While still a relatively obscure game in Nintendo’s pantheon of classic series, the Professor Layton series has nevertheless delivered some of the best puzzles and character writing rarely seen in the puzzle game genre of recent memory with it’s original entry of Professor Layton and the Curious Village. It’s second entry this year of Professor Layton and the Diabolical Box provides even greater promise to an already fantastic story as developers continue to match intellect and wit in this clever handheld.

Leaving the alleys and streets of the curious village behind, Professor Hershel Layton and eager apprentice Luke Triton embark on the decadent Excess Express to uncover clues to the dangerous secret of the diabolical box that ended the life of the professor’s former mentor. There can’t really be more to be said about the plot without spoilers, but it can be described as either a hit-or-miss depending on one’s attraction for illogically unforeseen surprises.

The sequel certainly gives an impressive share of cartoon cutscenes with full animation and voice-acting and each of them led a good deal of emotion to the plot and mood, bringing characters to life and outside of at times, tedious text dialogue for rest of the game. The graphics pleasantly render the modern victorian, european look to the setting in shining color and art style, along with the playful caricature look to the characters.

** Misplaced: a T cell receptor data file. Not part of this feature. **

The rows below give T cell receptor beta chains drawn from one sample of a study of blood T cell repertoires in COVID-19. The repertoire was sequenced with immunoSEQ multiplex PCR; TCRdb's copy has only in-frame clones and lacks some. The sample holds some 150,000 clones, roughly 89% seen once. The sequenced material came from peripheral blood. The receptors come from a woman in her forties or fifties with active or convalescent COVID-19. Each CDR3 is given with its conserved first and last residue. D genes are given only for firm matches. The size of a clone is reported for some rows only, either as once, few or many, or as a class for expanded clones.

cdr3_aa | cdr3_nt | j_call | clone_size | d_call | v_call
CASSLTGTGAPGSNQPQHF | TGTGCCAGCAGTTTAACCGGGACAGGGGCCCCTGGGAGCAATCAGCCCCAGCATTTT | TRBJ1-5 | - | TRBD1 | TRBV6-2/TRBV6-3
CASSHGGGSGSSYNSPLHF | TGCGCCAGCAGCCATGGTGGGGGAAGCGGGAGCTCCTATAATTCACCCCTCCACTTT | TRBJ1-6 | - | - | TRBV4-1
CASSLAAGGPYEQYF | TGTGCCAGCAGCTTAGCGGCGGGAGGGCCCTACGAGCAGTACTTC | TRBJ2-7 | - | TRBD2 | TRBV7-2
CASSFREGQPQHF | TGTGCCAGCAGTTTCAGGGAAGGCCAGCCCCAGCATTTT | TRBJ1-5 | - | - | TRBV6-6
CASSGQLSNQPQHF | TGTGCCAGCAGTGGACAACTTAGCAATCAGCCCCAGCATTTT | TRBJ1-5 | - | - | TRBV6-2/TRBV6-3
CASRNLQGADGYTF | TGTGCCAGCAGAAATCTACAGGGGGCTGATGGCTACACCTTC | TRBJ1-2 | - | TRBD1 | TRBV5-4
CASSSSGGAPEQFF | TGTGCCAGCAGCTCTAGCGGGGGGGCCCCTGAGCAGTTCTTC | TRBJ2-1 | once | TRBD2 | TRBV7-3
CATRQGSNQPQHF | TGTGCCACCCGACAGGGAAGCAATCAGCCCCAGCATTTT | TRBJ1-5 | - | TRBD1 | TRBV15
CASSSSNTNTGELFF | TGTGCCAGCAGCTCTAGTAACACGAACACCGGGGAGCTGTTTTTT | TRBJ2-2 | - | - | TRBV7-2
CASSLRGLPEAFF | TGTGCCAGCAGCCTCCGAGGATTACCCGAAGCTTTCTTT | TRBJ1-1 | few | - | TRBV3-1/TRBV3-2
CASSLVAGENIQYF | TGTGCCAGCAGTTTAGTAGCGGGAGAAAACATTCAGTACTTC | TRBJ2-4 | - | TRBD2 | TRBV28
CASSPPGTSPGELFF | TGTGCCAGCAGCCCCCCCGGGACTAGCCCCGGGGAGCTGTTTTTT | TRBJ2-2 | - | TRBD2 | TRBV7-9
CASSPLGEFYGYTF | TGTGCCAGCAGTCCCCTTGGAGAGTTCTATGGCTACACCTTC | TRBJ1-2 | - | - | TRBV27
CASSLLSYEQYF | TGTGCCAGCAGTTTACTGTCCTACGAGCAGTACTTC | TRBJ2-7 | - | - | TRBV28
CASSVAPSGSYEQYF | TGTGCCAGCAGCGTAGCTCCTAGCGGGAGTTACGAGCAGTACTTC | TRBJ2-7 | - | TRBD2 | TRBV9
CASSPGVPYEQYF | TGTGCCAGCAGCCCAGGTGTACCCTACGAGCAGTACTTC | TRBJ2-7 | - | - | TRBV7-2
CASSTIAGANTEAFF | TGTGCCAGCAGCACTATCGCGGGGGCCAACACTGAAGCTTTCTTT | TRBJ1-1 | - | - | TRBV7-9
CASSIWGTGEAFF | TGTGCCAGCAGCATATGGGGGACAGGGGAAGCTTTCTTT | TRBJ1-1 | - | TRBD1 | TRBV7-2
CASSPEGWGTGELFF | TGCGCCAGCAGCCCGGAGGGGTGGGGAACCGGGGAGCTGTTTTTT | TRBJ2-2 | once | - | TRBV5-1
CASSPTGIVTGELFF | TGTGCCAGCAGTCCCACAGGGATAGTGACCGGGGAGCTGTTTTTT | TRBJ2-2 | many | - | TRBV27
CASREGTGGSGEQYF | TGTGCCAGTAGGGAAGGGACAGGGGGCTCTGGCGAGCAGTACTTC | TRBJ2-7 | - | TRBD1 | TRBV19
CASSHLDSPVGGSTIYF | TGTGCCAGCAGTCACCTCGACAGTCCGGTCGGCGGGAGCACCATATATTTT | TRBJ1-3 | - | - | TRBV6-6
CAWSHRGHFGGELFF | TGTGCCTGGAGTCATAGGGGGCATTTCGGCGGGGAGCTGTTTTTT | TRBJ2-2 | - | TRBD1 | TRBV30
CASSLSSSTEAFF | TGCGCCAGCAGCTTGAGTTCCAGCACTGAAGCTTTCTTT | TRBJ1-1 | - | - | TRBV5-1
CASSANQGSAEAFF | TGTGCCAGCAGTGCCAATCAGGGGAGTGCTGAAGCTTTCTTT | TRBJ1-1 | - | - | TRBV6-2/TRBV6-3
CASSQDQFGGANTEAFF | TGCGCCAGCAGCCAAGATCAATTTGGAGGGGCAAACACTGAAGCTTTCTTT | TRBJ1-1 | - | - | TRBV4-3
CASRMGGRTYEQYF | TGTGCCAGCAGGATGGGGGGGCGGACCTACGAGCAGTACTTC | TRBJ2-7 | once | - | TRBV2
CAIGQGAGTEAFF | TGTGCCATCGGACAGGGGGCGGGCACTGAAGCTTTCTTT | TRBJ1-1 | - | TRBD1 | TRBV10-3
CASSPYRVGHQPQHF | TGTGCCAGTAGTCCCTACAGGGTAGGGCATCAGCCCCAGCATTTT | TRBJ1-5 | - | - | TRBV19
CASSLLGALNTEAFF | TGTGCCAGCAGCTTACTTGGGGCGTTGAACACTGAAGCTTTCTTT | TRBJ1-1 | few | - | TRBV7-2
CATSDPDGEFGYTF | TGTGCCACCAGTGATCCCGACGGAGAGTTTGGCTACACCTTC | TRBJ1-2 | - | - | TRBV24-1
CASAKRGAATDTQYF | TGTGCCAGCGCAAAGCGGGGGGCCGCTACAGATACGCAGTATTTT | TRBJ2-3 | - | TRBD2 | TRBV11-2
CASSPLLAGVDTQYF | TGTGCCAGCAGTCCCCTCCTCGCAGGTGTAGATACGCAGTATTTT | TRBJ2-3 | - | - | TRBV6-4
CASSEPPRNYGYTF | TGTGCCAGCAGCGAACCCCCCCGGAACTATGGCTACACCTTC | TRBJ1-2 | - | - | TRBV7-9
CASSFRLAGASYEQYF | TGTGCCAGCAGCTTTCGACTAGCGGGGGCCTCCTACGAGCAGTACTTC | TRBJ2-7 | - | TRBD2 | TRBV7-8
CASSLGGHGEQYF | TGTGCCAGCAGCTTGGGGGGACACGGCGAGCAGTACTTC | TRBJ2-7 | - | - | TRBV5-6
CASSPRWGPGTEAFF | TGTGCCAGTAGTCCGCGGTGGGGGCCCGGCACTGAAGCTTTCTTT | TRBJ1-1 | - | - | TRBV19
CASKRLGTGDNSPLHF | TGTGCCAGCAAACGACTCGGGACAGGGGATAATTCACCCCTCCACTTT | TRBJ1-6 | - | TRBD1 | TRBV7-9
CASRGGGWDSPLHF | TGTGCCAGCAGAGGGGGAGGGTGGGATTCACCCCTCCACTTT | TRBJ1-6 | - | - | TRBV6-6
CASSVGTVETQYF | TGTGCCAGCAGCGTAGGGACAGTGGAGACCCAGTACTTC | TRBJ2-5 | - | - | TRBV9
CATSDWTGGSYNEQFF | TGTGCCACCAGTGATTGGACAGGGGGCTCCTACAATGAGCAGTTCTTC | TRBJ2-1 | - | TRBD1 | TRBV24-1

What fans can be most satisfied with will be the addition of helpful aids in the continued puzzle gameplay. Unlike it’s predecessor, The Diabolical Box provides players with notes, or memos, to write on along side the puzzles worked on, eliminating the need for tiresome writing on real-world paper to solve the myriad of math, word, and pictograph puzzles.  The same amount of dragging and tapping of the DS stylus are still used for the puzzles and exploring the environment and seem to be far better implemented in their frequency of necessity than the Curious Village and never seem to get tiresome. The puzzles themselves retain their wit and great difficulty and while working well, can be said by some (perhaps the overwhelmed and frustrated) to be simply too challenging occasionally. I particularly point to the game’s tricky block puzzles when saying this. 

Nevertheless, whatever tough puzzles to lie for players, nothing but a good spot of tea and elbow-grease won’t fail to get you to the end, which is well-worth it for it’s odd though satisfying ending. It can get slow, hard, and challenging, but never without a great feeling of accomplishment with likable characters. As the game ends in another preview of the next tale, I’m pleased to say that Professor Layton and the Diabolical Box is a good puzzle game with proper English culture not to be missed.